rb_io_wait_readable/writable with scheduler don't check errno
Playing with the new Fiber Scheduler, I noticed that
TCPServer#accept would hung forever after closing the server from another Fiber. I expected it to be resumed and fail with IOError, as it happens with threads.
What happens is that the
accept4 call in
rsock_s_accept fails and sets errno to
Errno::EBADF, it then checks a few memory/limit related errnos, then calls
rb_io_wait_readable expecting it to handle the current errno for IO errors. But when a scheduler is set, it immediately delegates to
Scheduler#io_wait and doesn't check the current errno! In my case (nio4r), the
io_wait hook returns a ready state, which causes
rsock_s_accept to loop forever.
I tried to manually check in the
io_wait hook whether the IO is closed, but the fd is never updated (AFAIK never set to -1) so
io.closed? is always false. I'm not sure schedulers should check whether the fd is closed, thought.
A solution is to follow what happens for threads, and only check the scheduler when errno is EAGAIN or EWOULDBLOCK. I believe it's the only errors where we're expected to wait. This change also means that EINTR will be handled, too, and other errnos to raise an exception.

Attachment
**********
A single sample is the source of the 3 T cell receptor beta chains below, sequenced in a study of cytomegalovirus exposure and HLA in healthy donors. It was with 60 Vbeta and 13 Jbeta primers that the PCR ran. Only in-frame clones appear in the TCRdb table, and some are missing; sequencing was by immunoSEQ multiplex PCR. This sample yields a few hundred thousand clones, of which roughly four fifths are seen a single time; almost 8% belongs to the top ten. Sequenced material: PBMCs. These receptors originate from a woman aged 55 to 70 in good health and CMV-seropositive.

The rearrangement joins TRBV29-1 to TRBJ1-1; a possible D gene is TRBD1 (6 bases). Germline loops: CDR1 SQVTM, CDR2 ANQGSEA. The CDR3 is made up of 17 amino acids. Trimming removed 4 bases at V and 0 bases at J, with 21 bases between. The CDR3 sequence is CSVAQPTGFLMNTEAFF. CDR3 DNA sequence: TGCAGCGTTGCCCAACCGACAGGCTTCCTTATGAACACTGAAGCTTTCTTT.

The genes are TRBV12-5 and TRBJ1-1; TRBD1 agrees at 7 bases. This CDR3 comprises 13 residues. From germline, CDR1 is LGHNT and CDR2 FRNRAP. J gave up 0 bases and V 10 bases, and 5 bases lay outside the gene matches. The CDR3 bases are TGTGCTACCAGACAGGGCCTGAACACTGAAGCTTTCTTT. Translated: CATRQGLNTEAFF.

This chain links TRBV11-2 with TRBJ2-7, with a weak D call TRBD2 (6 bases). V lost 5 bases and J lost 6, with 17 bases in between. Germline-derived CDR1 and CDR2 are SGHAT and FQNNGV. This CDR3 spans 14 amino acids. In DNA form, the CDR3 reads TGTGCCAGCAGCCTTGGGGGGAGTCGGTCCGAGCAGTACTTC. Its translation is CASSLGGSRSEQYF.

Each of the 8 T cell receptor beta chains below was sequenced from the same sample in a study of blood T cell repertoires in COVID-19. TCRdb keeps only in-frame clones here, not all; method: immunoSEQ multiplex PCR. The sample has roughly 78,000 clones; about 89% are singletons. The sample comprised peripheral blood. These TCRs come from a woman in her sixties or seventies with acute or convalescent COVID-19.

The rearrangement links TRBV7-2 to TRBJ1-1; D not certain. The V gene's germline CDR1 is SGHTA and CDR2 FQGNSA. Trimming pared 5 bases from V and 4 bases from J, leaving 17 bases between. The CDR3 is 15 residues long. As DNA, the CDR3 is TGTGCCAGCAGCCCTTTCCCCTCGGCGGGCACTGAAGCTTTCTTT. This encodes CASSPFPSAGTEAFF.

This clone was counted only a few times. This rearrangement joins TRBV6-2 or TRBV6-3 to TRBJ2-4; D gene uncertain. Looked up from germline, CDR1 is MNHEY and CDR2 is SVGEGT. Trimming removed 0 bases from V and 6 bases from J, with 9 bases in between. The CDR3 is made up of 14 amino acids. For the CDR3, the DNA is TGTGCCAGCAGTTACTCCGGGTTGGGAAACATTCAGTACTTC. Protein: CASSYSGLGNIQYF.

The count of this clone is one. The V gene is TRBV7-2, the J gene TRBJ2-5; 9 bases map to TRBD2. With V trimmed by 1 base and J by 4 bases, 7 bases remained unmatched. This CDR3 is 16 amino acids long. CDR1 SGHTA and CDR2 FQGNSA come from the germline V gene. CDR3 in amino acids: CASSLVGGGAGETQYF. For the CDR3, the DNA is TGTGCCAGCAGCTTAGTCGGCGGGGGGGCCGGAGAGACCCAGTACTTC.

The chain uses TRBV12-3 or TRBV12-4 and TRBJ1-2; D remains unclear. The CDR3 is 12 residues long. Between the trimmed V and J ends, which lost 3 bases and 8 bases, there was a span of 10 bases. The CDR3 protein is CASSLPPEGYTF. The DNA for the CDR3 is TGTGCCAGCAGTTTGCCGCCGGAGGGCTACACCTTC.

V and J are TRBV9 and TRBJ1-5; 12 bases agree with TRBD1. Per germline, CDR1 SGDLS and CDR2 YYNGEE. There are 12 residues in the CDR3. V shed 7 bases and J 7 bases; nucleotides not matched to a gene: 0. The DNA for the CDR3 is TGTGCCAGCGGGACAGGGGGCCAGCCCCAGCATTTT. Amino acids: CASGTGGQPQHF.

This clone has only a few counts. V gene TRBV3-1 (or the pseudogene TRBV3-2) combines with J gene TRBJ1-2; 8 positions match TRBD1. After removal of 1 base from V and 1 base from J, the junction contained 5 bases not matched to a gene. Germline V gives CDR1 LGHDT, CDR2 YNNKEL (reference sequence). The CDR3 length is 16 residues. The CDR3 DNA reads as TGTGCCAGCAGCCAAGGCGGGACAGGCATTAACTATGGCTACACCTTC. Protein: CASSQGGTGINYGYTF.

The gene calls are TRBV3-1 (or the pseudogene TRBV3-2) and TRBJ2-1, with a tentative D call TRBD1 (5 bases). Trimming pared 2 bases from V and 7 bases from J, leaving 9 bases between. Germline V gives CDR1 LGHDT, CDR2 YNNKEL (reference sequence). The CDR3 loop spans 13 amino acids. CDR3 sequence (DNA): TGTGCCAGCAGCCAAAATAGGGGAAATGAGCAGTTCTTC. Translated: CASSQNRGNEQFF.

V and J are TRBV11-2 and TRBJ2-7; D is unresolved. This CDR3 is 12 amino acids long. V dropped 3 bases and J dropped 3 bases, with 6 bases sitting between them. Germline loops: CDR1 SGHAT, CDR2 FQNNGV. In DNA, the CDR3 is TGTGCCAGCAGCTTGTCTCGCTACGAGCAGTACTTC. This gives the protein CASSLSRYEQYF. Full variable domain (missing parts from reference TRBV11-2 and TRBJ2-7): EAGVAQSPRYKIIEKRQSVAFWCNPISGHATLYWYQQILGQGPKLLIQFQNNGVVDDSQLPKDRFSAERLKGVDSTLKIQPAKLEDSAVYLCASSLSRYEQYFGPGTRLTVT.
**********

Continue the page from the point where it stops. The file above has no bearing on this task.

Instead of raising
IOError.new("closed stream") as it happens for threads, it raises
Errno::EBADF when a Scheduler is set. I suppose in the thread branches, it updates the IO at some point and calls
rb_io_check_closed with the updated fd —maybe with
RB_IO_POINTER) — and we ought to do the same at some point?
Another solution it to not delegate to the scheduler inside
rb_io_wait_readable because it will eventually call
rb_wait_for_single_fd that will check for the scheduler, but we can avoid some function calls, as well as thread-related debug information that could be confusing. It also won't raise help to raise IOError.
I'm attaching a patch that implements the first solution. It fixes both
rb_io_wait_writable since the latter may exhibit the same kind of issue in another scenario. This is speculative, I didn't hit one, yet.